There are round containers for oil, gas and fuel. An oil tanker that arrived full yesterday will leave tonight empty, its crude deposited at the Caltex Refinery at nearby Lytton.
The grain wharf is a temporary cruise passenger facility until the new terminal opens. Only about 40-50 cruise ships use it each year.
These are the ships that can’t get under the Gateway Bridge, are longer than 270m so they can’t turn in the river, or if two arrive the same day and there’s no room upstream at Hamilton.
For the second time since its opening in 1987, the grain terminal is importing grain.
Rather than wheat and barley going out, 100,000 tonnes of grain a month is coming in from Western Australia, South Australia and Victoria to rescue drought-stricken farmers.
Sitting in various allotments around the port are components for 123 wind turbines from Malaysia, China and Europe as AGL builds Australia’s biggest wind farm at Coopers Gap north of Dalby.
Each turbine has three 65m carbon fibre blades and it takes one cargo truck to carry each. They are hauled up the Toowoomba Range in the early hours of the morning, so it will be a while before they are all gone.
Containers take anything that won’t fit on a conveyor belt or pipeline. In one yard, three huge tyres for mining equipment stick out the top of a container.
Giant cranes in the white, red or black livery of their owners line the wharves.
The mind boggles at the logisitics that so many containers are so carefully monitored as they move around the world that even small packages will arrive at the right place.
Brisbane leads the way here too. When Patricks opened its Brisbane AutoStrad Terminal in 2007 it was the first automated container terminal in Australia.
It uses microwave radar from Finland to move its containers. They are like robots running around almost 1km of quayline.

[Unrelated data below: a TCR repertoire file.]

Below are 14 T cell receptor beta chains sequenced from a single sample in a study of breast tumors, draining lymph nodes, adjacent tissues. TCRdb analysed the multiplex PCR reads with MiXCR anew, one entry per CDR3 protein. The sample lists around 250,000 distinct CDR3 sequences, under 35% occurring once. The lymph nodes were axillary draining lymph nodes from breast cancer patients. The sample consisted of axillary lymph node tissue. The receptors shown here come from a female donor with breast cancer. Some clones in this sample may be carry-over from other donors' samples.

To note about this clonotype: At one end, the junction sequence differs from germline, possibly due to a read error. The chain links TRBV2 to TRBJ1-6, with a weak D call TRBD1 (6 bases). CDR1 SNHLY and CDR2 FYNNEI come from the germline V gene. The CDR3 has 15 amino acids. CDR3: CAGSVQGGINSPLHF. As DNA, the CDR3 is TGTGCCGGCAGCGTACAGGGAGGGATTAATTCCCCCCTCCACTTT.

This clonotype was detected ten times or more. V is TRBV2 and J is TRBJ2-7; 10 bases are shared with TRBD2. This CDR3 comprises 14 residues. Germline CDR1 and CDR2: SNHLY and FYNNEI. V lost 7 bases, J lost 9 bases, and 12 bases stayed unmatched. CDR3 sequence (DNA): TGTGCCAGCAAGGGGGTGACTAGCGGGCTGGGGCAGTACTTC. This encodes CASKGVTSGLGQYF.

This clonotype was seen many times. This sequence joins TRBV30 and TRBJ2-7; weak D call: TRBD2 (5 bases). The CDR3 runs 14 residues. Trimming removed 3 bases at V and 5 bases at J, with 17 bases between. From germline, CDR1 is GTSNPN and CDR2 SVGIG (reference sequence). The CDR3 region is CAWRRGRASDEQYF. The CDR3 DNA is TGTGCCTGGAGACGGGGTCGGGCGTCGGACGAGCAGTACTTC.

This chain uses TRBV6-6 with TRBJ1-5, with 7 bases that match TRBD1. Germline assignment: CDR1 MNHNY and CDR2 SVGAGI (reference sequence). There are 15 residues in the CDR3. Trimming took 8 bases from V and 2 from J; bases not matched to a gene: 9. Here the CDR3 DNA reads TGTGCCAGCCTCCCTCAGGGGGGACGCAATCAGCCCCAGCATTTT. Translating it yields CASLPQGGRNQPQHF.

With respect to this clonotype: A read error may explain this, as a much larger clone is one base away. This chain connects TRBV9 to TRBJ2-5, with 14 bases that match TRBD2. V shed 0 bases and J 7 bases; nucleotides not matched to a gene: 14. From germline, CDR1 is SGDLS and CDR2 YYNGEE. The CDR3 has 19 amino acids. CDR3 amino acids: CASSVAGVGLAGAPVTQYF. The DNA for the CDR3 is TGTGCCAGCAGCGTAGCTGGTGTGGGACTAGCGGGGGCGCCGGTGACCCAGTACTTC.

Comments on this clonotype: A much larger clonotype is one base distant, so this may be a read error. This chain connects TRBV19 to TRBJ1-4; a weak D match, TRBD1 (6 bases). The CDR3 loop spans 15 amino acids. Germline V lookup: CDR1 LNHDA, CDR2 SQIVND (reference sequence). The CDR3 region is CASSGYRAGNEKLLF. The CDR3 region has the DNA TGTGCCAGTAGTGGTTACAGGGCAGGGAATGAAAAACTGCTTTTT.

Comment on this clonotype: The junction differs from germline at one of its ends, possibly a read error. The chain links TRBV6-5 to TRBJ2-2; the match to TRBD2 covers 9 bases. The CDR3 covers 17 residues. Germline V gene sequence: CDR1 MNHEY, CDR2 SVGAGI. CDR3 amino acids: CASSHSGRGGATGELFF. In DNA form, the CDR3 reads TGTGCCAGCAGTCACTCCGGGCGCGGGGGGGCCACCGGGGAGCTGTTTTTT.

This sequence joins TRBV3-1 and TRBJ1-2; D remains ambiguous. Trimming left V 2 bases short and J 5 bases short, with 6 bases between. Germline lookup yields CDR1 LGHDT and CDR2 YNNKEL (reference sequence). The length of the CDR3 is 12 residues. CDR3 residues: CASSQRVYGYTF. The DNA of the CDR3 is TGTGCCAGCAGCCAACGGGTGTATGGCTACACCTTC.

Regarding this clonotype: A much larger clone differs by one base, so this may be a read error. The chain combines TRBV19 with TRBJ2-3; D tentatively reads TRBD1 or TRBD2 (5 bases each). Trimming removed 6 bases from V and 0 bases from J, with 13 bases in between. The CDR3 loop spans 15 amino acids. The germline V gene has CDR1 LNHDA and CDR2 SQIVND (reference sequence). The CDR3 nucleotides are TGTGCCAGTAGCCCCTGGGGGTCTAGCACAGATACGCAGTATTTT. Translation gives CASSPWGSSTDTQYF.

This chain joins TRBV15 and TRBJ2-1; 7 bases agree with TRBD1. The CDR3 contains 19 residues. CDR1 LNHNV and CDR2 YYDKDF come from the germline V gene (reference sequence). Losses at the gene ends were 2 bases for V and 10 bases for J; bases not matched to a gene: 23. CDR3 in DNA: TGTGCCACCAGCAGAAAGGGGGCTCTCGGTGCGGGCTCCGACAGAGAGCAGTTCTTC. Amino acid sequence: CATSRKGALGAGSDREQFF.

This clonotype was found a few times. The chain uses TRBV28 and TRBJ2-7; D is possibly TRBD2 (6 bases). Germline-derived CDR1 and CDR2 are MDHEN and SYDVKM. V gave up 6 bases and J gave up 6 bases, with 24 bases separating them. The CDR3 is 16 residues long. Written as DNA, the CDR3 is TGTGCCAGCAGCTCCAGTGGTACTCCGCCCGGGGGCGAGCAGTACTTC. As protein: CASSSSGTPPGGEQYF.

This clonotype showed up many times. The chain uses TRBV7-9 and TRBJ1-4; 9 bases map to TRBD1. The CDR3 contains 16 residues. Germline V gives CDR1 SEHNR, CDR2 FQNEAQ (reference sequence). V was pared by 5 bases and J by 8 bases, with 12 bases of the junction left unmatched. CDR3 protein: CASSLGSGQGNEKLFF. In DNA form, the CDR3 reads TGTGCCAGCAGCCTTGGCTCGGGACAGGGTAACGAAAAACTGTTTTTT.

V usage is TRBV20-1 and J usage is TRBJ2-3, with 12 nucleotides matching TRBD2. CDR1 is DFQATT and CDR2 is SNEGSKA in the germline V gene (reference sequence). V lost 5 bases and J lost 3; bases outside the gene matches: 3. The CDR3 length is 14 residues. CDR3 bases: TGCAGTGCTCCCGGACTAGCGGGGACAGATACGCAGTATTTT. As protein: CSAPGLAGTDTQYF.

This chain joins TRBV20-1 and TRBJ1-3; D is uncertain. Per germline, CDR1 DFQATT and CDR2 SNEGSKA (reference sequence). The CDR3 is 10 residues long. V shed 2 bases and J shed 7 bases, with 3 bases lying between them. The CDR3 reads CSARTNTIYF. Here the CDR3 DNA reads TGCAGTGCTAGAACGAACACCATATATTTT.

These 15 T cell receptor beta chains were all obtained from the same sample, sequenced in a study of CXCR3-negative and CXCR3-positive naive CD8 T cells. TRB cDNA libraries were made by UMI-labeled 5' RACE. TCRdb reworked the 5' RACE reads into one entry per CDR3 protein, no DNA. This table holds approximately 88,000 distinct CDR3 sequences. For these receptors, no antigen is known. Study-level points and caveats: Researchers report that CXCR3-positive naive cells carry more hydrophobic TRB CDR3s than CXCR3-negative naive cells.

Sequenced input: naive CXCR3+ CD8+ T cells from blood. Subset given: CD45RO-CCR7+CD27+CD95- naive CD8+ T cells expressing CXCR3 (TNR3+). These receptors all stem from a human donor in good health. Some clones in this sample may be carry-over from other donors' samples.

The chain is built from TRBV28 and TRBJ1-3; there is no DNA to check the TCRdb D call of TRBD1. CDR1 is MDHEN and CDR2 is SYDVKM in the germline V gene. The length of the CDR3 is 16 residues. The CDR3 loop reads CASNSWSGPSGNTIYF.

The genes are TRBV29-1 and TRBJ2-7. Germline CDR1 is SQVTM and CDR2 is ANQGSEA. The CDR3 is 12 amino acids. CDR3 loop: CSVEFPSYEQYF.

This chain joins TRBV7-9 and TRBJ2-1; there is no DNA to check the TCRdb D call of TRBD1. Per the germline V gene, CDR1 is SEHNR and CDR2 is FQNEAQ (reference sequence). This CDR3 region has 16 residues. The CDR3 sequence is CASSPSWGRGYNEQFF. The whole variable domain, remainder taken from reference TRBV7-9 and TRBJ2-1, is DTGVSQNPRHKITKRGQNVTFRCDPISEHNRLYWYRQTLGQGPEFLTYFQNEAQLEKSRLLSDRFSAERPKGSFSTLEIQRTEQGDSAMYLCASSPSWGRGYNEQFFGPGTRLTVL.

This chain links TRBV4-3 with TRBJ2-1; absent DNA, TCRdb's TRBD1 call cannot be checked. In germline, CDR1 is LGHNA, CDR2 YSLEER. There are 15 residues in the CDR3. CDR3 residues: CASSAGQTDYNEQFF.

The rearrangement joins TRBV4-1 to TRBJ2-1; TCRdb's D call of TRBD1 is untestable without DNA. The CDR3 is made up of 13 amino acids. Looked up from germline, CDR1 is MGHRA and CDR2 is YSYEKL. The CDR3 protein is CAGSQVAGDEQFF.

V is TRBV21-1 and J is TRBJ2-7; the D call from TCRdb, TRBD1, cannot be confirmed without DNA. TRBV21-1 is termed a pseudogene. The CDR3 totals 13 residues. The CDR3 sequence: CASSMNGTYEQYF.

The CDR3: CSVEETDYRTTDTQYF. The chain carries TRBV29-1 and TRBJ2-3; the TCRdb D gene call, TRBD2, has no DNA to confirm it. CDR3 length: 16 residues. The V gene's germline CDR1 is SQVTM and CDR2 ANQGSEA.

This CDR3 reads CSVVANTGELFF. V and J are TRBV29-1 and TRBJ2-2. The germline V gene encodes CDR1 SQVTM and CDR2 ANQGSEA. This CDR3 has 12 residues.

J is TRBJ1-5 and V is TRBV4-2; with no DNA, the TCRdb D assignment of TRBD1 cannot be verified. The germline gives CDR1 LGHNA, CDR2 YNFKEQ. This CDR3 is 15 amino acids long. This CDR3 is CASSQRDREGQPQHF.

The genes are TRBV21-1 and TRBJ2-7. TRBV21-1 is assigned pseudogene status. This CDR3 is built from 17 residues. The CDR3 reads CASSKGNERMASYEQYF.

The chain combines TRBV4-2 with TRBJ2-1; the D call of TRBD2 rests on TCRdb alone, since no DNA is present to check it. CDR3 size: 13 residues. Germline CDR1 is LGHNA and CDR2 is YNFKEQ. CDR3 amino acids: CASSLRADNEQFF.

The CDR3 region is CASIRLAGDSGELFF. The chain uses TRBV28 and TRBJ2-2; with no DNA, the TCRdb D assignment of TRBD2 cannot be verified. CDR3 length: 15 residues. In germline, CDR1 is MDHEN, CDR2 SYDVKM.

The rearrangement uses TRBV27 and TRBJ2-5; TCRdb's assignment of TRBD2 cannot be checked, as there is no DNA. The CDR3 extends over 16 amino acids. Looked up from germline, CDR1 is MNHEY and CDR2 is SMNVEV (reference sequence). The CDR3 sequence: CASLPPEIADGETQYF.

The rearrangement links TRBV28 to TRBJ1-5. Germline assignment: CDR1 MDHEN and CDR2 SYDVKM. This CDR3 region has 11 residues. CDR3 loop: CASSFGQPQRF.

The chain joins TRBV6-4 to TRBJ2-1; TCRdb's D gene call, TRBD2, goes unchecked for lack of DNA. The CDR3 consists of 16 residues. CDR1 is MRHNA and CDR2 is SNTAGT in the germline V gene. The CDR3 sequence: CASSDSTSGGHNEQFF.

Nearby DP World has 16 automated container stackers, two in each of eight working bays with 500m of rail line. They glide up and down rails, lifting containers between the coming and going trucks and ships.
Among all this industry, Port of Brisbane has 12ha for a roosting lake where there are viewing points for birdwatchers to observe the pelicans, ducks and migratory birds.
With 3000 employees, this is a busy world of its own.
The visitor centre and café opens 8.30am-3pm Monday to Friday on Level 7 of the Port Office, and the visitor centre at ground level has interactive displays.
On Tuesday and Wednesday at noon, Peter sets off in his bus for an hour’s tour to tell the story first hand.
Pre-book by email at [email protected] or call 3258 4888. Arrive early for coffee and cake or stay for lunch and watch Brisbane’s backyard in action.
Well-written and informative, Harold. The Port sits over eight wrecks of our early history. The remains of the Lucinda were removed in 1997(?) in a major recovery operation, but I haven`t tracked down what happened to the pieces.
The remains of the Koopa are now disappearing fast from Boggy Creek at Pinkenba. Would love to hear if you find out where the remains of the Lucinda ended up – might be fitting if some went to Toowong Cemetery to join the memorial area to those who signed the Constitution onboard.